Grade: 90

NYPonies 10.7.96

AP European History-Unit II Essay Test Mr. Cross

Forward: Although the advent of Lutheranism and the formation of the Church of England have little to do with the secular attitudes during the Italian Renaissance, Calvinism felt itself to be so righteous as to necessitate attempts at de-secularizing those places which it affected, in principle. Although enough parallels can be drawn between Lutheranism and Calvinism to warrant Calvinism\'s inclusion in supporting reasons why the Reformation was not due to the secularism of the Italian Renaissance, it is important to note this key effort in fighting against that very statement. Calvinism, much like Calvin himself, was a paradox of sorts.

The Reformation of European religion in the 16th century cannot be generally attributed to the secular spirit of the Italian Renaissance. Although the peasants saw bishops and abbots as part of a wealthy and oppressive ruling class and rebelled against the Roman Catholic Church for reasons primarily pertaining to the lavish adornments used by those aforementioned, their power was not great enough, nor did their reasons carry enough clout to start a reformation movement throughout Europe: that job was accomplished by those already having some, however small, social or religious power, such as the monk Martin Luther, the accomplished priest and lawyer Jean Cauvin, and King Henry VIII of England.

The Lutheran and Calvinist Reformations were very similar in principle, although the Lutheran Reformation was less widespread. Luther and Calvin held that not mere abuses of the Roman Catholic Church needed correcting, but that the Catholic Church itself was wrong in principle. Luther\'s cause for reformation of 16th century European religion came from his unnatural paranoia that he was damned. He had problems convincing himself that his spirit was pure and that he would go to heaven; internal distress raged within him about the awful omnipotence of God, his own insignificant existence in comparison, and his apprehensiveness of the devil. His personal problems would not yield to the existing manners of assuring oneself that he/she was headed for heaven such as sacraments, alms, prayer attendance at Mass, and assorted "good works." Luther solved the problem, however, by believing that good works were the consequence and external evidence of an inner grace, but in no way the cause of this grace. He felt that if one had faith in themselves, the religion, and God, then good works would manifest themselves because of it. This was Luther\'s doctrine of justification by faith. Luther was then involved in various events that provided for the spreading of Lutheranism, albeit sometimes indirectly. The agitation that Lutheranism was creating throughout Europe had revolutionary side effects where the reforming religious spirit was mistaken for that of a social and economic one, especially in Germany in the 1520s. A league of imperial knights, adopting Lutheranism, attacked their neighbors, the church-states of the Rhineland, hoping by annexations to enlarge their own meager territories. In 1524, the peasants of a large part of Germany revolted due to thoughts stirred up by preachers that took Luther\'s ideas a little too far: anyone could see for himself what was right. The peasants\' aims dealt not with religion, however. They demanded a regulation of rents and security of common village rights and complained of exorbitant exactions and oppressive rule by their manorial overlords. Luther, in seeing his original intentions fractured for other uses, redefined his position more conservatively. Nonetheless, Lutheranism spread throughout the Scandinavian and Baltic regions as well as Germany. Lutheranism was closely associated with established states, inhibiting its widespread acceptance. The most widely accepted form of Protestantism was Calvinism, to be discussed shortly hereafter. It is apparent, however, that the Lutheran Reformation was clearly not because of the secular spirit of the Italian Renaissance, but more because of the personal conviction of a apprehensive monk.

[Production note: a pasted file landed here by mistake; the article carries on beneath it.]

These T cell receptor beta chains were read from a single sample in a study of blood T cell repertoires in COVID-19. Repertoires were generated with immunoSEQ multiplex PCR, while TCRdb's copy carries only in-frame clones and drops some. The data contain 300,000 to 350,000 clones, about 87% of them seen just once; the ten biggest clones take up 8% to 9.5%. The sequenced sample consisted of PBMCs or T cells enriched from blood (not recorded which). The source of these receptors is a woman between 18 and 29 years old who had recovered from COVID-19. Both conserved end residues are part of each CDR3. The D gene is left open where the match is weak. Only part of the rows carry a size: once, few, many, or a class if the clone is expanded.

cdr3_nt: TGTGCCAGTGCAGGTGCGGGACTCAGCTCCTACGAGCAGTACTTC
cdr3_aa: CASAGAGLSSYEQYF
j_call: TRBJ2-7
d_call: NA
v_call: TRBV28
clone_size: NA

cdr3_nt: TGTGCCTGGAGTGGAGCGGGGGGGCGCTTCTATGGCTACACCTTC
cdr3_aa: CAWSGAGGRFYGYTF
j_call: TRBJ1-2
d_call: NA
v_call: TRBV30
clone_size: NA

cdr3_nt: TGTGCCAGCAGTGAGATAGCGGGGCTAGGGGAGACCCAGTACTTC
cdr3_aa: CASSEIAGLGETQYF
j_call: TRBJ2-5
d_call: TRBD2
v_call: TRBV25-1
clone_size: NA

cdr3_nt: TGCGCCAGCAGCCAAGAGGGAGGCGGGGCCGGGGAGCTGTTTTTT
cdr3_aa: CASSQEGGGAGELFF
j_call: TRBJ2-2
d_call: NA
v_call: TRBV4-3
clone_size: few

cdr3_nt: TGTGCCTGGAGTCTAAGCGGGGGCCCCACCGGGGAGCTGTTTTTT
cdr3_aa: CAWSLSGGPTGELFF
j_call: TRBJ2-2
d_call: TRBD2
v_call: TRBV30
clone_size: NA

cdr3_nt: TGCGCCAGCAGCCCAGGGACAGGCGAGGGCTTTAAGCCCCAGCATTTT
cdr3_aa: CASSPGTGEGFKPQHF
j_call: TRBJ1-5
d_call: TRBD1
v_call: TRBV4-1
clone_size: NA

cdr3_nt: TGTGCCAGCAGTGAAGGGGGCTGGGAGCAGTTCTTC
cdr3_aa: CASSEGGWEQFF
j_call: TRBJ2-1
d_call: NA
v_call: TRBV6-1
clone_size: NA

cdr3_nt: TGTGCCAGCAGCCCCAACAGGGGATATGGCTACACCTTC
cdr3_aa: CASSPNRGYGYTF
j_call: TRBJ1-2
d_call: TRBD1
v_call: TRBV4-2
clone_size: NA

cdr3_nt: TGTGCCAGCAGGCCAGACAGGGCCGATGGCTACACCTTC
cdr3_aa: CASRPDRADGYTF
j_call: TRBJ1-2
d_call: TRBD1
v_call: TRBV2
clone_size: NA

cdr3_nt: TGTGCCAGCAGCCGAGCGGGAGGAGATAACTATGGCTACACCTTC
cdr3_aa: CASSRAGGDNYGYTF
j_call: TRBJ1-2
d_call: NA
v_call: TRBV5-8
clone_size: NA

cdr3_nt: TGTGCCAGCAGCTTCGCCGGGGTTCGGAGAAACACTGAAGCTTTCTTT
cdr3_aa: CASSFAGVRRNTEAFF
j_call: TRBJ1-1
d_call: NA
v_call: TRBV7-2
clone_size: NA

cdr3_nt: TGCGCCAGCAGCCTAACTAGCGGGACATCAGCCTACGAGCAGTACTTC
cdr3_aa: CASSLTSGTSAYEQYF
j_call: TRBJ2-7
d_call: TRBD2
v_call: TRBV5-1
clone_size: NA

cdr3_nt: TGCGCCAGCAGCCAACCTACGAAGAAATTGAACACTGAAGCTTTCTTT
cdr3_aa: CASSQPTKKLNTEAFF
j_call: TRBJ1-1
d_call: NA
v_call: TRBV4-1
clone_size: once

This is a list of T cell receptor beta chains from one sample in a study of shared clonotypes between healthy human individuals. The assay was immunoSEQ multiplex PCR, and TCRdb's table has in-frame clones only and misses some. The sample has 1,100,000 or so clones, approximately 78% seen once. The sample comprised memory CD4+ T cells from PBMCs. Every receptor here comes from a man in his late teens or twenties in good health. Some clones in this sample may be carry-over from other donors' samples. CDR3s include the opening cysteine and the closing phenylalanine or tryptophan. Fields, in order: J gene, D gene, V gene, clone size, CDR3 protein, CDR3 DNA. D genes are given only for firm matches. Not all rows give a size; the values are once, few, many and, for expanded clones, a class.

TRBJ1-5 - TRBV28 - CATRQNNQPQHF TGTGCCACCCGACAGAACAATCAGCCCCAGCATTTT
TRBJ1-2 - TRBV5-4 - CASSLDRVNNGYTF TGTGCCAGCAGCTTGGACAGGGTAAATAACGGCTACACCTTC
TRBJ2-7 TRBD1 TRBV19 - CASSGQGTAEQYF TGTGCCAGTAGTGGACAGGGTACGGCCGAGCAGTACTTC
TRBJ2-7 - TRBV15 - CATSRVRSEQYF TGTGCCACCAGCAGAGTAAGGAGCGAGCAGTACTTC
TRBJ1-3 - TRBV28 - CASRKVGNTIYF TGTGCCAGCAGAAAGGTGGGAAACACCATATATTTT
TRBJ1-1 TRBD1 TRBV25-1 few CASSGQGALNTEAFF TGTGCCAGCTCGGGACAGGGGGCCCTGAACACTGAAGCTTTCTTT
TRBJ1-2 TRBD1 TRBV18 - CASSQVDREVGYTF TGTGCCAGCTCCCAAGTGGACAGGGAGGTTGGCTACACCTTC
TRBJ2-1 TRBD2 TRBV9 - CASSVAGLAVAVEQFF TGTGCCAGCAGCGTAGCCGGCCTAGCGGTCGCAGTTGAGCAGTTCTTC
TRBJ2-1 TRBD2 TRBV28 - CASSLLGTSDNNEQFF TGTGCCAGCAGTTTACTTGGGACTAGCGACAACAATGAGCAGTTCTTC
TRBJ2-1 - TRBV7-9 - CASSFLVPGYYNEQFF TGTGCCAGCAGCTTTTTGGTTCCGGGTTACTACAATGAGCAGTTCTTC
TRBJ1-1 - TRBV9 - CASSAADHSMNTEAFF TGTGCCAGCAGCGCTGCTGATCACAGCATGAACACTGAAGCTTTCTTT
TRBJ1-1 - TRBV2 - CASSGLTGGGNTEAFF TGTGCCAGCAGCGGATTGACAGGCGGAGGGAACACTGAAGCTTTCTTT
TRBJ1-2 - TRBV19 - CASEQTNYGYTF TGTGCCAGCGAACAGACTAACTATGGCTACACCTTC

At the age of 24, John Calvin, a Frenchman born Jean Cauvin, experienced a sudden conversion; a fresh insight into the meaning of Christianity. He joined forces with the religious revolutionaries of whom the best known was then Luther. His book, Institutes of the Christian Religion, appealed to human reason itself. If dissatisfied with the Roman church, people of all countries could find an idea that would most appropriately fit their beliefs or the situation they were in. In general, Calvin was in